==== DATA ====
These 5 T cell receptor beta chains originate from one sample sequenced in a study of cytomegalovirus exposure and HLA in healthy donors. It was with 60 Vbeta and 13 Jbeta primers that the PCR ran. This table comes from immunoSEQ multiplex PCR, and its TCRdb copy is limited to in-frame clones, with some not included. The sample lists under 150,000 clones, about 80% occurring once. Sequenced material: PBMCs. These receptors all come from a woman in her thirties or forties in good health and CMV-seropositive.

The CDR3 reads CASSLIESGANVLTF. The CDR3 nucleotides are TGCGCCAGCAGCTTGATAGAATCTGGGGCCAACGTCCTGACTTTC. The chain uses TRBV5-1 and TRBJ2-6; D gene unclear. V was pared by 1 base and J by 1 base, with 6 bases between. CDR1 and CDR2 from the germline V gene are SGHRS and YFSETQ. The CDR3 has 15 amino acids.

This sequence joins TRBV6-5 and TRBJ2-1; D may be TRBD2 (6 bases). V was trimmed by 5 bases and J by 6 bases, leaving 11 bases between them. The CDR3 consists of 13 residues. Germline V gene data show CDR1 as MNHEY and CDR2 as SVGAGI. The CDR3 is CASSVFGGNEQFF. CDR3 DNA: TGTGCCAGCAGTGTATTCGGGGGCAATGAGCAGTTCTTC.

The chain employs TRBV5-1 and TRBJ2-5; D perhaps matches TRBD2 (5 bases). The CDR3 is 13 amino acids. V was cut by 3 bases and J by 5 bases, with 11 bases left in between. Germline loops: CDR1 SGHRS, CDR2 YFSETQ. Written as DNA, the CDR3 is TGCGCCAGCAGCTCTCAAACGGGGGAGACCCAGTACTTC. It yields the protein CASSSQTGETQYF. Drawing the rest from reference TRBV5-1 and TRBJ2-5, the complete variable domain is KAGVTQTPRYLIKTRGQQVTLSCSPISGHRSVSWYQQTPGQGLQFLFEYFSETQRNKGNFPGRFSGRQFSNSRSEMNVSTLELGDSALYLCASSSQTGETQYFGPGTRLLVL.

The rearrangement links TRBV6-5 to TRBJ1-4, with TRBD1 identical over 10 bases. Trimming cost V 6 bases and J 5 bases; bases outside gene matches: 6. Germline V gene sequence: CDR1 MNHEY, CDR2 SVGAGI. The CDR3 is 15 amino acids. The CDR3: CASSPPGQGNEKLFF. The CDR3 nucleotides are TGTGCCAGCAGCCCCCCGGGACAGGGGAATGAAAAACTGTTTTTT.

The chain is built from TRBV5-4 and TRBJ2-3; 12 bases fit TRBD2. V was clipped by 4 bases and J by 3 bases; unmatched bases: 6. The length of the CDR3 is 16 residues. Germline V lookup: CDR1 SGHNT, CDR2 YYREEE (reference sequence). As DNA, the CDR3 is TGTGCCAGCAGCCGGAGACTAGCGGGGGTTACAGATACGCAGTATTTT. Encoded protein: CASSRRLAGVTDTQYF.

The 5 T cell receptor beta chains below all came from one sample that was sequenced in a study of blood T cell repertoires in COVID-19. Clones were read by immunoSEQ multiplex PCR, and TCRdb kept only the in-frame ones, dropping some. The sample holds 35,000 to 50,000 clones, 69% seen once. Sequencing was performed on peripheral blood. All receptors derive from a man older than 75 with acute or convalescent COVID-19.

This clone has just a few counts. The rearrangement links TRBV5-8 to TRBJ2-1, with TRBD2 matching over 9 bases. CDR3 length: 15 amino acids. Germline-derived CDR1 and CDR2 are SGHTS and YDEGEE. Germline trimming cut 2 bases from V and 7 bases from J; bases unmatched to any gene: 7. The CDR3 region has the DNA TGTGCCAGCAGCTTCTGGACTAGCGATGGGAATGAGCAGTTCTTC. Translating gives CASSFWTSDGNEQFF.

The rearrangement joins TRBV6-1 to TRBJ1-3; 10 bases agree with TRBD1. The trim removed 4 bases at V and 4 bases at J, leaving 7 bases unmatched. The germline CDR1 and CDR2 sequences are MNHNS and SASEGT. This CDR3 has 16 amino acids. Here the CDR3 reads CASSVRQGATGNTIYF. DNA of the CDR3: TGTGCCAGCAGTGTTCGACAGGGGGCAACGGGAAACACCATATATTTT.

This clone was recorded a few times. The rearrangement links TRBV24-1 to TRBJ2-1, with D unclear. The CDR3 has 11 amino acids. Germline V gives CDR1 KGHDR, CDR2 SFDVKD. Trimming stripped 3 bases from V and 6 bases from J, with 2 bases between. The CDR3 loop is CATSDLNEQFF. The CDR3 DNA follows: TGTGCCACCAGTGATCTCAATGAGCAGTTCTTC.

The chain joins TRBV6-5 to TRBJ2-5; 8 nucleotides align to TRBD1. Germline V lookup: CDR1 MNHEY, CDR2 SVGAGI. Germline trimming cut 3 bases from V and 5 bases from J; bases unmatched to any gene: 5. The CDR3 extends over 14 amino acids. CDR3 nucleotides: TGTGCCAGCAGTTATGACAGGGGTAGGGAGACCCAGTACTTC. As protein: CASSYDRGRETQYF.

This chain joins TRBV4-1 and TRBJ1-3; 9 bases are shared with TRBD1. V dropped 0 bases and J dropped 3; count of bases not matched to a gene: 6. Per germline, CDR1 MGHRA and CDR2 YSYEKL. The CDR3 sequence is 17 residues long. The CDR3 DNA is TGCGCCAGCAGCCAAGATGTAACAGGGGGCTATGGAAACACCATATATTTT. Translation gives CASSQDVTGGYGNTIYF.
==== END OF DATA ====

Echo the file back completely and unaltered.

These 5 T cell receptor beta chains originate from one sample sequenced in a study of cytomegalovirus exposure and HLA in healthy donors. It was with 60 Vbeta and 13 Jbeta primers that the PCR ran. This table comes from immunoSEQ multiplex PCR, and its TCRdb copy is limited to in-frame clones, with some not included. The sample lists under 150,000 clones, about 80% occurring once. Sequenced material: PBMCs. These receptors all come from a woman in her thirties or forties in good health and CMV-seropositive.

The CDR3 reads CASSLIESGANVLTF. The CDR3 nucleotides are TGCGCCAGCAGCTTGATAGAATCTGGGGCCAACGTCCTGACTTTC. The chain uses TRBV5-1 and TRBJ2-6; D gene unclear. V was pared by 1 base and J by 1 base, with 6 bases between. CDR1 and CDR2 from the germline V gene are SGHRS and YFSETQ. The CDR3 has 15 amino acids.

This sequence joins TRBV6-5 and TRBJ2-1; D may be TRBD2 (6 bases). V was trimmed by 5 bases and J by 6 bases, leaving 11 bases between them. The CDR3 consists of 13 residues. Germline V gene data show CDR1 as MNHEY and CDR2 as SVGAGI. The CDR3 is CASSVFGGNEQFF. CDR3 DNA: TGTGCCAGCAGTGTATTCGGGGGCAATGAGCAGTTCTTC.

The chain employs TRBV5-1 and TRBJ2-5; D perhaps matches TRBD2 (5 bases). The CDR3 is 13 amino acids. V was cut by 3 bases and J by 5 bases, with 11 bases left in between. Germline loops: CDR1 SGHRS, CDR2 YFSETQ. Written as DNA, the CDR3 is TGCGCCAGCAGCTCTCAAACGGGGGAGACCCAGTACTTC. It yields the protein CASSSQTGETQYF. Drawing the rest from reference TRBV5-1 and TRBJ2-5, the complete variable domain is KAGVTQTPRYLIKTRGQQVTLSCSPISGHRSVSWYQQTPGQGLQFLFEYFSETQRNKGNFPGRFSGRQFSNSRSEMNVSTLELGDSALYLCASSSQTGETQYFGPGTRLLVL.

The rearrangement links TRBV6-5 to TRBJ1-4, with TRBD1 identical over 10 bases. Trimming cost V 6 bases and J 5 bases; bases outside gene matches: 6. Germline V gene sequence: CDR1 MNHEY, CDR2 SVGAGI. The CDR3 is 15 amino acids. The CDR3: CASSPPGQGNEKLFF. The CDR3 nucleotides are TGTGCCAGCAGCCCCCCGGGACAGGGGAATGAAAAACTGTTTTTT.

The chain is built from TRBV5-4 and TRBJ2-3; 12 bases fit TRBD2. V was clipped by 4 bases and J by 3 bases; unmatched bases: 6. The length of the CDR3 is 16 residues. Germline V lookup: CDR1 SGHNT, CDR2 YYREEE (reference sequence). As DNA, the CDR3 is TGTGCCAGCAGCCGGAGACTAGCGGGGGTTACAGATACGCAGTATTTT. Encoded protein: CASSRRLAGVTDTQYF.

The 5 T cell receptor beta chains below all came from one sample that was sequenced in a study of blood T cell repertoires in COVID-19. Clones were read by immunoSEQ multiplex PCR, and TCRdb kept only the in-frame ones, dropping some. The sample holds 35,000 to 50,000 clones, 69% seen once. Sequencing was performed on peripheral blood. All receptors derive from a man older than 75 with acute or convalescent COVID-19.

This clone has just a few counts. The rearrangement links TRBV5-8 to TRBJ2-1, with TRBD2 matching over 9 bases. CDR3 length: 15 amino acids. Germline-derived CDR1 and CDR2 are SGHTS and YDEGEE. Germline trimming cut 2 bases from V and 7 bases from J; bases unmatched to any gene: 7. The CDR3 region has the DNA TGTGCCAGCAGCTTCTGGACTAGCGATGGGAATGAGCAGTTCTTC. Translating gives CASSFWTSDGNEQFF.

The rearrangement joins TRBV6-1 to TRBJ1-3; 10 bases agree with TRBD1. The trim removed 4 bases at V and 4 bases at J, leaving 7 bases unmatched. The germline CDR1 and CDR2 sequences are MNHNS and SASEGT. This CDR3 has 16 amino acids. Here the CDR3 reads CASSVRQGATGNTIYF. DNA of the CDR3: TGTGCCAGCAGTGTTCGACAGGGGGCAACGGGAAACACCATATATTTT.

This clone was recorded a few times. The rearrangement links TRBV24-1 to TRBJ2-1, with D unclear. The CDR3 has 11 amino acids. Germline V gives CDR1 KGHDR, CDR2 SFDVKD. Trimming stripped 3 bases from V and 6 bases from J, with 2 bases between. The CDR3 loop is CATSDLNEQFF. The CDR3 DNA follows: TGTGCCACCAGTGATCTCAATGAGCAGTTCTTC.

The chain joins TRBV6-5 to TRBJ2-5; 8 nucleotides align to TRBD1. Germline V lookup: CDR1 MNHEY, CDR2 SVGAGI. Germline trimming cut 3 bases from V and 5 bases from J; bases unmatched to any gene: 5. The CDR3 extends over 14 amino acids. CDR3 nucleotides: TGTGCCAGCAGTTATGACAGGGGTAGGGAGACCCAGTACTTC. As protein: CASSYDRGRETQYF.

This chain joins TRBV4-1 and TRBJ1-3; 9 bases are shared with TRBD1. V dropped 0 bases and J dropped 3; count of bases not matched to a gene: 6. Per germline, CDR1 MGHRA and CDR2 YSYEKL. The CDR3 sequence is 17 residues long. The CDR3 DNA is TGCGCCAGCAGCCAAGATGTAACAGGGGGCTATGGAAACACCATATATTTT. Translation gives CASSQDVTGGYGNTIYF.